*cases of food poisoning

*oven breaks down while cooking the dinner

Or even in the style of Only Fools and Horses where the coffee gets mixed up with the gravy and they pour coffee all over their dinner, or the time Grandad left the giblets in the turkey!!

Top tips on how to avoid a Christmas dinner disaster


Let’s face it, Christmas dinner disasters are far from rare in most households. A poll just released shows a quarter of us have first-hand experience of something going badly wrong on the 25th December.

The most common mishaps are dry meat, turkey that is uncooked or hasn’t defrosted properly, people buying the wrong size bird and those that have simply left it so late that the shops have actually run out.

Cooking a feast of massive proportions for extended families of aunties, uncles, grandparents, and children is a task daunting enough to even make a top chef break into a cold sweat, so it’s no surprise  three quarters of the great British public suffer stress as a result of buying and preparing Christmas meat.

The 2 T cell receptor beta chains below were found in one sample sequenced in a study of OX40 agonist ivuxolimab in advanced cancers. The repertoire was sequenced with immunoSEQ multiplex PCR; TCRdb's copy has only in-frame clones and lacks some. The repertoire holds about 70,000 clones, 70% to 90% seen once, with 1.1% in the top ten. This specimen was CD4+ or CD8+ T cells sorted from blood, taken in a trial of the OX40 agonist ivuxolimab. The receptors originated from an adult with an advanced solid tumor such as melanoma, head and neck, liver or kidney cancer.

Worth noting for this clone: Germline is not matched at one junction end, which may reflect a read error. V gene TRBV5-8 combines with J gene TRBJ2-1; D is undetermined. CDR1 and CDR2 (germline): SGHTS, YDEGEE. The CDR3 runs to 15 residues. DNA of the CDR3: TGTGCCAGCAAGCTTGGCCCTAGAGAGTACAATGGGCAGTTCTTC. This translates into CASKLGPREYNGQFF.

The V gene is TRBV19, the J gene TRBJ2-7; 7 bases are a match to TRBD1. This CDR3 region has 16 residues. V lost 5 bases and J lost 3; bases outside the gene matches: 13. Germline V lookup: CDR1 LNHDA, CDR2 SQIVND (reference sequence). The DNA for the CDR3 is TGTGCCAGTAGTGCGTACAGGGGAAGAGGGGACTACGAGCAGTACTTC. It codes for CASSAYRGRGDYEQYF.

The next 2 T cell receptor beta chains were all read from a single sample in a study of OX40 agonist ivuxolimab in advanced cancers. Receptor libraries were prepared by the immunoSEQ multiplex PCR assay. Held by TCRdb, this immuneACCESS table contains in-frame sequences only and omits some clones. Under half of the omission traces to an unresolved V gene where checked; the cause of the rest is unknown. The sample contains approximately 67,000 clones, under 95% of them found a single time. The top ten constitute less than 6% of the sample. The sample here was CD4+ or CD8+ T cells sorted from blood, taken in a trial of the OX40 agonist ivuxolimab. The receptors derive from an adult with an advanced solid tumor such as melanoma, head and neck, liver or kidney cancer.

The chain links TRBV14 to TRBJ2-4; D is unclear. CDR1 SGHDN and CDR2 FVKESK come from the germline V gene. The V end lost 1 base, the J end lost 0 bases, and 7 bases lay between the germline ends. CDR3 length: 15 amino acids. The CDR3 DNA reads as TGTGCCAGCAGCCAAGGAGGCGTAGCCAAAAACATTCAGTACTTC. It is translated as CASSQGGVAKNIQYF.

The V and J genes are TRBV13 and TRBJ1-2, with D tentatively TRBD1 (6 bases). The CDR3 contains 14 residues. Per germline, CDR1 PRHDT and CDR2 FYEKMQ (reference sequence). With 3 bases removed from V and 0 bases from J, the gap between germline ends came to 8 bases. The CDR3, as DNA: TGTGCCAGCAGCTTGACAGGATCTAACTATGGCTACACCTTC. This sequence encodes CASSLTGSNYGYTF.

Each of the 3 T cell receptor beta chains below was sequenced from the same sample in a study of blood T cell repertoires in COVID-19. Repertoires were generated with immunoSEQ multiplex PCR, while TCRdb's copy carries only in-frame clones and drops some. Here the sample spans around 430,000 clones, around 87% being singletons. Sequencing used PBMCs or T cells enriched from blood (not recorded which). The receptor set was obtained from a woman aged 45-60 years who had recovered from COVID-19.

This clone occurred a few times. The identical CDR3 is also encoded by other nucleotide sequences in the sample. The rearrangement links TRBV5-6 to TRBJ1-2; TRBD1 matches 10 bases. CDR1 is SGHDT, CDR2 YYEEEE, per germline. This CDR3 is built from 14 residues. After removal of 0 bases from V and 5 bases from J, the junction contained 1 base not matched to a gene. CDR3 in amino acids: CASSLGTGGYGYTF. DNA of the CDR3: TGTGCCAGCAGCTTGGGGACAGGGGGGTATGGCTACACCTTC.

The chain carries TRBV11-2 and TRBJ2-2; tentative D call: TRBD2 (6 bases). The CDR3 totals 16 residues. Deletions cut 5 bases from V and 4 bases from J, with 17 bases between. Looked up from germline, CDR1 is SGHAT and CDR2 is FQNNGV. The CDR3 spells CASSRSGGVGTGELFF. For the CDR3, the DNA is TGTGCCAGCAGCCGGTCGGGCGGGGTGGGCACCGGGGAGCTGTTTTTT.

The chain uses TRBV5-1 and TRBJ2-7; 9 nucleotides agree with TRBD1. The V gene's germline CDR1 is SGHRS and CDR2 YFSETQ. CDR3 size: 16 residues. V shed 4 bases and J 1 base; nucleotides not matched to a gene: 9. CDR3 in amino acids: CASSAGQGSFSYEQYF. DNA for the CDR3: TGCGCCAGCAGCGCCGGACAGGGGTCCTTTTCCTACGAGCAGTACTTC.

But the survey commissioned by The Q Guild of Butchers to launch their ‘Meat Your Butcher Sessions’ found an overwhelming 95% of the nation has never asked for expert advice about cooking Christmas dinner whilst more than half of us just head blindly go to the supermarket, and pick meat off the shelf hoping for the best. That’s despite the fact that there is usually a butcher’s shop right round the corner, who can offer quality advice on choosing, preparing and cooking meat.

So how can a local butcher help to reduce stress, focus on value and give fresh advice for your festive feast? When should you have ordered your meat by? What’s the difference between a corn-fed turkey and a gold turkey? How much do you actually need to buy so that you don’t get stuck with masses of meat, or even worse don’t have enough to feed the family? And if you don’t even like turkey, what are the great Christmas meat alternatives?

CHECK OUT THE VIDEOS BELOW FOR THE BEST TIPS: